Tips for traveling with your pet
When making travel decisions, choose what is safest and most comfortable for your pet. For instance, unless you’ll be able to spend a lot of time with your dog, they’ll probably be happier at home than tagging along on your trip. As a rule, cats are almost always better off in their own home.
But if you have decided it’s best to bring your pet along, follow our tips for a safe and low-stress trip.
Do you know the best place for your dog or cat in your car?
Dogs shouldn’t roam in the car
The safest way for your dog to travel in the car is in a crate that has been anchored to the vehicle using a seat belt or other secure means. Dog restraints or seat belts are useful for preventing your dog from roaming around the car and being a distraction to the driver, but they haven’t been reliably shown to protect dogs during a crash.
Cats belong in carriers
Most cats aren’t comfortable traveling in cars, so for their safety as well as yours, keep them in a carrier. It’s important to restrain these carriers in the car so that they don’t bounce around and hurt your cat. Do this by securing a seat belt around the front of the carrier.
Leave the front seat for humans
Keep your pet in the back seat of the car. If an airbag deploys while your pet is in the passenger seat (even in a crate), it might injure your pet.
Keep those heads inside!
Dogs and cats should always be kept safely inside the car. Pets who are allowed to stick their heads out the window can be injured by particles of debris or made sick by having cold air forced into their lungs. Never transport a pet in the back of an open pickup truck.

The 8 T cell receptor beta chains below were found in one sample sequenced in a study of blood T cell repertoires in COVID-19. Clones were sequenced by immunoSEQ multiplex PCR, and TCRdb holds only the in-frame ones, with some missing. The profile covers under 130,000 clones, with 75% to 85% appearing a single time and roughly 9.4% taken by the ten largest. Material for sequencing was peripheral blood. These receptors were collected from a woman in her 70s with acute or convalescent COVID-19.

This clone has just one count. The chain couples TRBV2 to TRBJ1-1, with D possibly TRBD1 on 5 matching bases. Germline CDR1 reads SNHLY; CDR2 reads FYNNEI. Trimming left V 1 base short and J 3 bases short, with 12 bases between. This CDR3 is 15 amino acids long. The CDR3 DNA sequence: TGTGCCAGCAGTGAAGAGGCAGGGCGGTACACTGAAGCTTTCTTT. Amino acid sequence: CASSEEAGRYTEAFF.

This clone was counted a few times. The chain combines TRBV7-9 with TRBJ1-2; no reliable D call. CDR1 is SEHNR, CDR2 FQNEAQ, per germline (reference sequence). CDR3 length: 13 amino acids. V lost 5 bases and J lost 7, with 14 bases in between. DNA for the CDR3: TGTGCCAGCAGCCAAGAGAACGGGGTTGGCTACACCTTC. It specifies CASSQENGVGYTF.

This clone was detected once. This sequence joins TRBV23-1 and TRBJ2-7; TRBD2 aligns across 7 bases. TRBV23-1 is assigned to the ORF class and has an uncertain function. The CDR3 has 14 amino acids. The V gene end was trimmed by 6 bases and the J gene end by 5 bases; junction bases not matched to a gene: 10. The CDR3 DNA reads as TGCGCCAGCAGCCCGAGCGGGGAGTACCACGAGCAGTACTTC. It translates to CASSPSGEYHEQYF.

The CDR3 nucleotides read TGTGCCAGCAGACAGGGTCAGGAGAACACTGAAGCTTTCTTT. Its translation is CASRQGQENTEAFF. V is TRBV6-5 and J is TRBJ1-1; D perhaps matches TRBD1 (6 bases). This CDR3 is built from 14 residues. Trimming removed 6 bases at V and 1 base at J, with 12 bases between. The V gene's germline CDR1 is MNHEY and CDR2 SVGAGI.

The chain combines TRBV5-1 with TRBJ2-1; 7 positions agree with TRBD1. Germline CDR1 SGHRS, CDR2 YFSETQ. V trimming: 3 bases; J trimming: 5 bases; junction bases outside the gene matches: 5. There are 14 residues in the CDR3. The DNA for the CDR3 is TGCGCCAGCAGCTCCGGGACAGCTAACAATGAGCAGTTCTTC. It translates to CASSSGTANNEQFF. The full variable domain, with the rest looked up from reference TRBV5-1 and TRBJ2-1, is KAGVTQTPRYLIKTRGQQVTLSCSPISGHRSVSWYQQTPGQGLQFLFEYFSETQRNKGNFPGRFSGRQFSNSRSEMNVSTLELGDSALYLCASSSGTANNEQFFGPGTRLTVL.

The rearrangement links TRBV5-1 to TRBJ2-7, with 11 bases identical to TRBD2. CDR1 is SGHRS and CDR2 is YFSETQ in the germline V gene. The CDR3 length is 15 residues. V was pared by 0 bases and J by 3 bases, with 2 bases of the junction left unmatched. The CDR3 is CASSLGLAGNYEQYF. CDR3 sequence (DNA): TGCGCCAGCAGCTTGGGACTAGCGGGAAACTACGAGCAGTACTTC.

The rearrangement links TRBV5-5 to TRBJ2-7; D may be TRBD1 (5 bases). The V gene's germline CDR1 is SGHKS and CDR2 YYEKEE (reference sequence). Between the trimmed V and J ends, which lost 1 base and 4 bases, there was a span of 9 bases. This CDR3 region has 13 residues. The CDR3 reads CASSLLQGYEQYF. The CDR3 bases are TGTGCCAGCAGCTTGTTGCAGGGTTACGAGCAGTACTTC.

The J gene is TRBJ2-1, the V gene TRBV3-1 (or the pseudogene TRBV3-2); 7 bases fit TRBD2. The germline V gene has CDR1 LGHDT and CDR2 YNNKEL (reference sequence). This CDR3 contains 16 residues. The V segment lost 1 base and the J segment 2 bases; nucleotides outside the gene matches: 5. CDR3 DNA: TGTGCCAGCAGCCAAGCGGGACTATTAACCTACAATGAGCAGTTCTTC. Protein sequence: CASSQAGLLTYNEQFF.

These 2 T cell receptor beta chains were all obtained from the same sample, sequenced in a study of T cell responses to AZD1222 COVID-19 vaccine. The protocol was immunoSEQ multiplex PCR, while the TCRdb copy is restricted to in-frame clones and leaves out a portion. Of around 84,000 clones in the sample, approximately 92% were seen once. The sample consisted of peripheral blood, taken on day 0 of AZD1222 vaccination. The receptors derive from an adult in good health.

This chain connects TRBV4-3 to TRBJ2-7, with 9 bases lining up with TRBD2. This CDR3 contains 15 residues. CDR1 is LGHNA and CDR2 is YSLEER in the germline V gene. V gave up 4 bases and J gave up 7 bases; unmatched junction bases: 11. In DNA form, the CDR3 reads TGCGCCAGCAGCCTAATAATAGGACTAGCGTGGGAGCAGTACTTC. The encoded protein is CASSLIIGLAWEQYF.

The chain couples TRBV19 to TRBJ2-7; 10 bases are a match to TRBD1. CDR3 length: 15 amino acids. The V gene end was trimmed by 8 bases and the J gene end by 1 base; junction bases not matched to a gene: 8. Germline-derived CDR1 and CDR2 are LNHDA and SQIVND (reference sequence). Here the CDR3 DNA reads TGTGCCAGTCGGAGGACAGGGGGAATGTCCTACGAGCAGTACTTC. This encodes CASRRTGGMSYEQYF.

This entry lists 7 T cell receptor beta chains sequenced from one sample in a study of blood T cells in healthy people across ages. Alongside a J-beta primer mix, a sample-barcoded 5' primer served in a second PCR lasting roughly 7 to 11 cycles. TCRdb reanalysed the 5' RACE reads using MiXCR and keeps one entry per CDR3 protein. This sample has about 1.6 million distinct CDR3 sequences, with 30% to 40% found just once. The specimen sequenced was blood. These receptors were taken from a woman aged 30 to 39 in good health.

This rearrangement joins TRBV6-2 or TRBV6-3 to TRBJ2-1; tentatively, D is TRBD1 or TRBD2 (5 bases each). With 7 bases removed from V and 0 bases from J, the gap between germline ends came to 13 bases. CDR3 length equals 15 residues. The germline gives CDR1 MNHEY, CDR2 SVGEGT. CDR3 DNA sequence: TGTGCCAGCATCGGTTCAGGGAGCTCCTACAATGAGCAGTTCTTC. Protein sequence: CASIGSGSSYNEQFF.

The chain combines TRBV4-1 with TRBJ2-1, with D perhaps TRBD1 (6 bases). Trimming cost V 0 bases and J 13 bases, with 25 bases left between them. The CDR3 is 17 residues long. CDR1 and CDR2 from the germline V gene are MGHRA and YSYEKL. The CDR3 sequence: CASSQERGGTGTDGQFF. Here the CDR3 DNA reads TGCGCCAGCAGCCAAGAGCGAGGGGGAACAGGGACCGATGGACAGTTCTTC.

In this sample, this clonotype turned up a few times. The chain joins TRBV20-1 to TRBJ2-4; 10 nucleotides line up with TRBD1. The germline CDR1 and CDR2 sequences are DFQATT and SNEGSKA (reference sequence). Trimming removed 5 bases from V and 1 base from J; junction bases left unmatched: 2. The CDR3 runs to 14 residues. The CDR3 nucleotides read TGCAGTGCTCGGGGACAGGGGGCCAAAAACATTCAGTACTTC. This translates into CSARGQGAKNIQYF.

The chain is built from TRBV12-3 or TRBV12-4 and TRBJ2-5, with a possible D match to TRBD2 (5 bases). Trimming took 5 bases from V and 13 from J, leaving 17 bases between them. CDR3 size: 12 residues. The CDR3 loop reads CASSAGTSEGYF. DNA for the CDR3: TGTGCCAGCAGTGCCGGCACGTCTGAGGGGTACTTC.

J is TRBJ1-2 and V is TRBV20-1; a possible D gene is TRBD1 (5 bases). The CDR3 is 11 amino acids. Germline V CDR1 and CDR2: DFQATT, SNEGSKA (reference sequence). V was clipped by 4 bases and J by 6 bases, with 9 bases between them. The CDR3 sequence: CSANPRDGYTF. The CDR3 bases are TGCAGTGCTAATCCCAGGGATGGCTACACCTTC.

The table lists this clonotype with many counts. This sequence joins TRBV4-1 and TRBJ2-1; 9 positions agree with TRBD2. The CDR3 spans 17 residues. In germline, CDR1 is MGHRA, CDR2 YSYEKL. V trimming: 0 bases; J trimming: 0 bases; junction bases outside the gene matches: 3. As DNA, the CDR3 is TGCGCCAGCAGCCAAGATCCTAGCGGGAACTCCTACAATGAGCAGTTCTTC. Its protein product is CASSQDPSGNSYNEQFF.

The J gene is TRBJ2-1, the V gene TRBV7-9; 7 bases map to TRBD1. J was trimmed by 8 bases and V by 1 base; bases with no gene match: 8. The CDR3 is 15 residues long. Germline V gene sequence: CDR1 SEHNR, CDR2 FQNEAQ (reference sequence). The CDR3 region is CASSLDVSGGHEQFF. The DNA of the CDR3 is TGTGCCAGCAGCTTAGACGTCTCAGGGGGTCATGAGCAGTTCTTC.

Give your pet plenty of rest stops
Stop frequently to allow your pet to exercise and eliminate. But never permit your pet to leave the car without a collar, ID tag and leash.
Bring along a human buddy
Whenever possible, share the driving and pet care-taking duties with a friend or family member. You’ll be able to get food or use the facilities at rest stops knowing that someone you trust is keeping a close eye on your pets.
Don’t ever leave your pet alone in a car!
A quick pit stop may feel like no time at all to you, but it’s too long to leave your pet alone in a car. Heat is a serious hazard: when it’s 72 degrees Fahrenheit outside, the temperature inside your car can heat up to 116 degrees within an hour. On an 85-degree day, even with the windows slightly open, the temperature inside your car can reach 102 degrees in just 10 minutes. Even if you’re certain of your timing, you can get held up — in just 30 minutes, you could return to a 120 degree car and a pet suffering irreversible organ damage or death.
If you see a pet left inside a hot car take these steps to help them.
Spread the word about the dangers of leaving pets in a hot car by printing our Hot Car flyer (PDF), posting it in public places and sharing it with your friends, family and coworkers.
A year-round hazard is the unspoken invitation you issue to pet (and car) thieves any time you leave your pet alone in a car.